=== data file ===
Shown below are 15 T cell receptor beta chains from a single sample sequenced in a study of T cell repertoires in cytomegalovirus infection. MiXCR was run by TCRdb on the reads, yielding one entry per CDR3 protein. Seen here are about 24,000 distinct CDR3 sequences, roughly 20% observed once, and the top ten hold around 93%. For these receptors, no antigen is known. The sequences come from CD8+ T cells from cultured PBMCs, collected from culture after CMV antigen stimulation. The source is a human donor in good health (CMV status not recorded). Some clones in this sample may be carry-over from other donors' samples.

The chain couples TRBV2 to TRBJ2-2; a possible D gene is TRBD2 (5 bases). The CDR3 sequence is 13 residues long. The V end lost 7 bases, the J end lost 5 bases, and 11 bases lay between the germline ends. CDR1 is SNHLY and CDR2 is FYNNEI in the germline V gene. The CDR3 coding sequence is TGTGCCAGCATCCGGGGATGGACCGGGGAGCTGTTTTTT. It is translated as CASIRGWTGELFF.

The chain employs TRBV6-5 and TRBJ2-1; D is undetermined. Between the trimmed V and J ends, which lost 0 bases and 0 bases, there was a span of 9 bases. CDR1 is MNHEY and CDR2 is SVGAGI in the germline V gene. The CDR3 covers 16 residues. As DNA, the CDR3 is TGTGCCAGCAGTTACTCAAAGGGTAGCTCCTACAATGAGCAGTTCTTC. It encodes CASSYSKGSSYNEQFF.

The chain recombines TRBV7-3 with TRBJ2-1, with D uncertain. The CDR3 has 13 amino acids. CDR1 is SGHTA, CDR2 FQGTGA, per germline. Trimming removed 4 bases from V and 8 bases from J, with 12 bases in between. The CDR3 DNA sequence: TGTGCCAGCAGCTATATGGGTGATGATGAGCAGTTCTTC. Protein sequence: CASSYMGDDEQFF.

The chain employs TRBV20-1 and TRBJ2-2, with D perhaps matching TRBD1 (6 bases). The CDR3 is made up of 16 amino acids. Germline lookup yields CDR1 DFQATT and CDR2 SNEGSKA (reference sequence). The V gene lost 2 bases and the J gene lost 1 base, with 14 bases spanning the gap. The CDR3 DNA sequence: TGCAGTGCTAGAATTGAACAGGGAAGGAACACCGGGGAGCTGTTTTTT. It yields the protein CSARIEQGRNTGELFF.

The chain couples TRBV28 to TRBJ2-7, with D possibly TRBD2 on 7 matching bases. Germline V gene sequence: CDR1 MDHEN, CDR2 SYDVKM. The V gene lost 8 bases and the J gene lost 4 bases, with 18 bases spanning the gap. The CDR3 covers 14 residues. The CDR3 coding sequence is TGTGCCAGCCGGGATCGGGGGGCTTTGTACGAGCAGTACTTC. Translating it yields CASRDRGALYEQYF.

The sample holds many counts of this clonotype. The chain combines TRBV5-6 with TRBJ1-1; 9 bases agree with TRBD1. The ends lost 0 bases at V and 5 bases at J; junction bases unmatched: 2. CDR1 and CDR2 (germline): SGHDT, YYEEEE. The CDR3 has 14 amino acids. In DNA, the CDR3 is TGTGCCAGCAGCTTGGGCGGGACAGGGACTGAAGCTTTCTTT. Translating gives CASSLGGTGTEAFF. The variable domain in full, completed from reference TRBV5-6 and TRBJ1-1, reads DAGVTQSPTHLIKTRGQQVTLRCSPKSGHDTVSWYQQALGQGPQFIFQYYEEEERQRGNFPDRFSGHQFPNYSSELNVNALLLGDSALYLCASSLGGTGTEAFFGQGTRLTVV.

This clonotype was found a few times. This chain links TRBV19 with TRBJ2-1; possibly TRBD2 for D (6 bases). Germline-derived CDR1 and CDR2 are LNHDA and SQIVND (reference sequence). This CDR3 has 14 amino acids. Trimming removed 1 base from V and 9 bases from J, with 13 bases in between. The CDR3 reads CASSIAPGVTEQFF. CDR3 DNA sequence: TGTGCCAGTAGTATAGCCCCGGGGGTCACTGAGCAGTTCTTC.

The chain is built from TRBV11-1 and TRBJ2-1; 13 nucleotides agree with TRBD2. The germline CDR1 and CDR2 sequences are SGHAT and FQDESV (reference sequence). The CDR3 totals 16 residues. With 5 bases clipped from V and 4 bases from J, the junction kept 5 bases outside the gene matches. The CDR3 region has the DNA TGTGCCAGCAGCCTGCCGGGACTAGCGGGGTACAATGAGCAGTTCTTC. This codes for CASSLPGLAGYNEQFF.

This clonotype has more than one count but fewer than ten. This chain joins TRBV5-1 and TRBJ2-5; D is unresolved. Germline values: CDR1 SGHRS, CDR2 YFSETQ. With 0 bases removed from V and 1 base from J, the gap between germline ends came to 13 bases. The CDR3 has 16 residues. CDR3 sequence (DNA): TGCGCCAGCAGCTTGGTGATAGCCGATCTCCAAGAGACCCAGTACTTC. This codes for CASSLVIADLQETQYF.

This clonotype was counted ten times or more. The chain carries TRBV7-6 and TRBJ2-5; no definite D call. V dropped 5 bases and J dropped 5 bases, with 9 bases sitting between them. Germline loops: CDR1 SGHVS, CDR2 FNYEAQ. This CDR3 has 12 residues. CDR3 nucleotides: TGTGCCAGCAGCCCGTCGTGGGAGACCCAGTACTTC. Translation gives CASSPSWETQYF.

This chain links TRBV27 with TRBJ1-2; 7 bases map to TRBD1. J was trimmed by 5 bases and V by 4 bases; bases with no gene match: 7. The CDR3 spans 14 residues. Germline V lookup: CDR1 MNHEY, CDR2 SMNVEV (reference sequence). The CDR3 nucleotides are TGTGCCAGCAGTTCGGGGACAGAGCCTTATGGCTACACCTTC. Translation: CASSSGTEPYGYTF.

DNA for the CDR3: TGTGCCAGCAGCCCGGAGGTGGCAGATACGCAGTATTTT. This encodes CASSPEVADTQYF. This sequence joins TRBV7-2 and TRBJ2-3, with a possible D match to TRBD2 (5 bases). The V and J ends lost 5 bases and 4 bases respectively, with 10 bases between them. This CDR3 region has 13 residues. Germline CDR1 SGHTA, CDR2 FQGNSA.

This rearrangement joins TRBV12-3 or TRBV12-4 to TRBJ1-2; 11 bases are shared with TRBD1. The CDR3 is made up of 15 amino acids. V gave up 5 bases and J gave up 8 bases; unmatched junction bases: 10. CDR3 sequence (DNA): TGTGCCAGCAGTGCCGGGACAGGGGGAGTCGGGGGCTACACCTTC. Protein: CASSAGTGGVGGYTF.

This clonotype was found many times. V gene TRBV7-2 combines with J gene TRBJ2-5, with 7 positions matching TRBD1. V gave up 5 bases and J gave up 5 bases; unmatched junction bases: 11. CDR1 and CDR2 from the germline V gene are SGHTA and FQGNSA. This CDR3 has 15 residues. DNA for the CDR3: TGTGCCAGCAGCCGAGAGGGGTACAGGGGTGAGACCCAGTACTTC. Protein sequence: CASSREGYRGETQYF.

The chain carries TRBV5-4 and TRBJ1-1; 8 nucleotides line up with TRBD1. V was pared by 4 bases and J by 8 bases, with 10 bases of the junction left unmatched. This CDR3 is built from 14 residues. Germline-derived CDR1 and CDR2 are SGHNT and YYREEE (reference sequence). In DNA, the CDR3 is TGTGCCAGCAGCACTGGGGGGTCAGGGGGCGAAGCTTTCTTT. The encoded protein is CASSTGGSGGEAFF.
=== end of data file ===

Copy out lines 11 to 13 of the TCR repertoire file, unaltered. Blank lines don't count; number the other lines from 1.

This clonotype was counted ten times or more. The chain carries TRBV7-6 and TRBJ2-5; no definite D call. V dropped 5 bases and J dropped 5 bases, with 9 bases sitting between them. Germline loops: CDR1 SGHVS, CDR2 FNYEAQ. This CDR3 has 12 residues. CDR3 nucleotides: TGTGCCAGCAGCCCGTCGTGGGAGACCCAGTACTTC. Translation gives CASSPSWETQYF.

This chain links TRBV27 with TRBJ1-2; 7 bases map to TRBD1. J was trimmed by 5 bases and V by 4 bases; bases with no gene match: 7. The CDR3 spans 14 residues. Germline V lookup: CDR1 MNHEY, CDR2 SMNVEV (reference sequence). The CDR3 nucleotides are TGTGCCAGCAGTTCGGGGACAGAGCCTTATGGCTACACCTTC. Translation: CASSSGTEPYGYTF.

DNA for the CDR3: TGTGCCAGCAGCCCGGAGGTGGCAGATACGCAGTATTTT. This encodes CASSPEVADTQYF. This sequence joins TRBV7-2 and TRBJ2-3, with a possible D match to TRBD2 (5 bases). The V and J ends lost 5 bases and 4 bases respectively, with 10 bases between them. This CDR3 region has 13 residues. Germline CDR1 SGHTA, CDR2 FQGNSA.